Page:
The Apostolic tradition, on the other hand, discovers God's revelation through the agency of the organism/organization of the Church, which is ontological (i.e., "community of believers"). The believers are collected around their bishops, who have been conferred their apostolicity by historical succession all the way back to the original apostles. The believing community confirms the faith of the apostles and spreads it, in a two-fold action: Affirmation of the bishops' (plural) teaching, evangelism of the word. From this organism have come creeds, sacred and not-so-sacred writings, saintly lives, ecumenical councils, theologians, and the rest of the pot, which makes up the Church. The Church both produces and receives in a constant reciprocal action. It produces faith and works in believers, which in turn affirm the doctrine and creeds. Thus, the Church is both primitive and ontological, and is also known as "the people of God" (cf., the "book.").

Two very different ontologies. Often two very different faiths. Both point to Jesus Christ as the aetiology, but take widely divergent paths.

So, if I were to define "Christianity," I'd prefer the constellation be more precisely defined as either Church membership or Bible Believers. From my readings of Washington, Jefferson (esp.), et alia, Washington was definitely a member of the Church of England (Anglican/Episcopalian); if the others were Church members, it was at best nominally. Whether they were Bible Believers is clearly not the case for Jefferson, Paine, etc. Not that our Founders didn't read or cite the Bible, but that their faith wasn't formed entirely from the Bible. Sola Scriptura requires that minimally.

IMHO, most of the Founders were not Christian, and those who were did not conceive or devise a country on explicitly Christian principles. Similarly, many Founders were aware of Locke's natural law and view of tolerance, Rousseau's noble savage, Smith's invisible hand, and Hobbes' savage beast. As I read the Declaration and Constitution, I see much more of these men's influence than I do of Christianity's. In fact, I can't identify anything in either document that is even implicitly Christian.

Jonathan said...

-- "Disbelief in the inerrancy of Revelation" -- huh? I not sure with negative is last. --

Perhaps I should have put "belief the Bible was errant." But if I say it that way, it makes it seem as though they thought the entire book was one big error; they didn't. They revered some of the Bible, but thought parts of it had been corrupted. Hence Jefferson statement about using Man's Reason to find the "diamonds" of Truth among the "dunghill" of dogma and error contained in Scripture. (And his subsequent taking a razor to the pages and cutting out entire parts.)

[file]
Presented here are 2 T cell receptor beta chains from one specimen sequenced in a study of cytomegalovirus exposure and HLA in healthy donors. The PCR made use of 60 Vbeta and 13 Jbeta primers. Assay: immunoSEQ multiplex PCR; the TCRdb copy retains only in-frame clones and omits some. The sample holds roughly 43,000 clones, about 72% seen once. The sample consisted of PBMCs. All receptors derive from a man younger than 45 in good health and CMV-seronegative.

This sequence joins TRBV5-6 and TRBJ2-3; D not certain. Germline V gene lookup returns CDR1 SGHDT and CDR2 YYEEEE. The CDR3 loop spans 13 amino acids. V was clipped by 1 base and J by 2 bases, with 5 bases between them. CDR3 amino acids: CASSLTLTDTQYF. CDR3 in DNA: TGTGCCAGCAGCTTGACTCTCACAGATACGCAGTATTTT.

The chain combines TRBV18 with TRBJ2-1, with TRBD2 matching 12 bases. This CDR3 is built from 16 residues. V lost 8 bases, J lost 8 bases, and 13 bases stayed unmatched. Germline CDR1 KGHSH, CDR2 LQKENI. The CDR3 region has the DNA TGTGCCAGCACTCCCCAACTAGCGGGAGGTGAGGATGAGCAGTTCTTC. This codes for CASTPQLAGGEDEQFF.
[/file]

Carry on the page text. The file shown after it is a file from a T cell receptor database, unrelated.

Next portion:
-- From my readings of Washington, Jefferson (esp.), et alia, Washington was definitely a member of the Church of England (Anglican/Episcopalian); if the others were Church members, it was at best nominally. Whether they were Bible Believers is clearly not the case for Jefferson, Paine, etc. --

Jefferson, like Washington was not only an Anglican/Episcopalian, but also, like Washington was a vestryman in the Church.

Paine's religious beliefs are the one's I've probably studied in least detail. I know he called himself a "Deist," belonged to no Church and at times publicly savaged the Christian religion.

Jefferson and Adams, on the other hand, publicly didn't really attack the Christian religion, although Jefferson alluded to his heterodoxy in his book "Notes on the State of Virginia."

It was from his book and some other public writings, that were much tamer than his later private thoughts, that some orthodox Christian ministers savaged Jefferson.

Both Jefferson and Adams, at times, could be almost as harsh on orthodox Christianity as Paine. However, most of this comes from their private correspondence. Indeed, had those letters been made public, it probably would have publicly ruined both men, as Paine's rep. was ruined.

But anyway, Paine may be the outlier in the sense of "fitting" the today's definition of a "Deist," that is one who categorically rejects Revelation and believes in a non-Interventionist God.

Neither Jefferson, nor Franklin (who never referred to himself as anything other than a "Deist") fit the defintion of a strict Deist in that sense.

One surprising thing my research has found is that on the basics (see those five points in my post) Jefferson, Franklin, Adams, Washington, and Madison, appear to be entirely agreed.

DSH said...

Jonathan. Thanks for the clarification. I thought that is what you meant.

Of your "five" points of agreement, the only one that surprises me is the dogma of the Trinity. I've been of the impression that Jefferson in particular disowned the dogma. Certainly Franklin and Paine did. But the trinitarian formula does appear in the Constitution as the three branches of government. Tangental, obviously, but maybe an influence.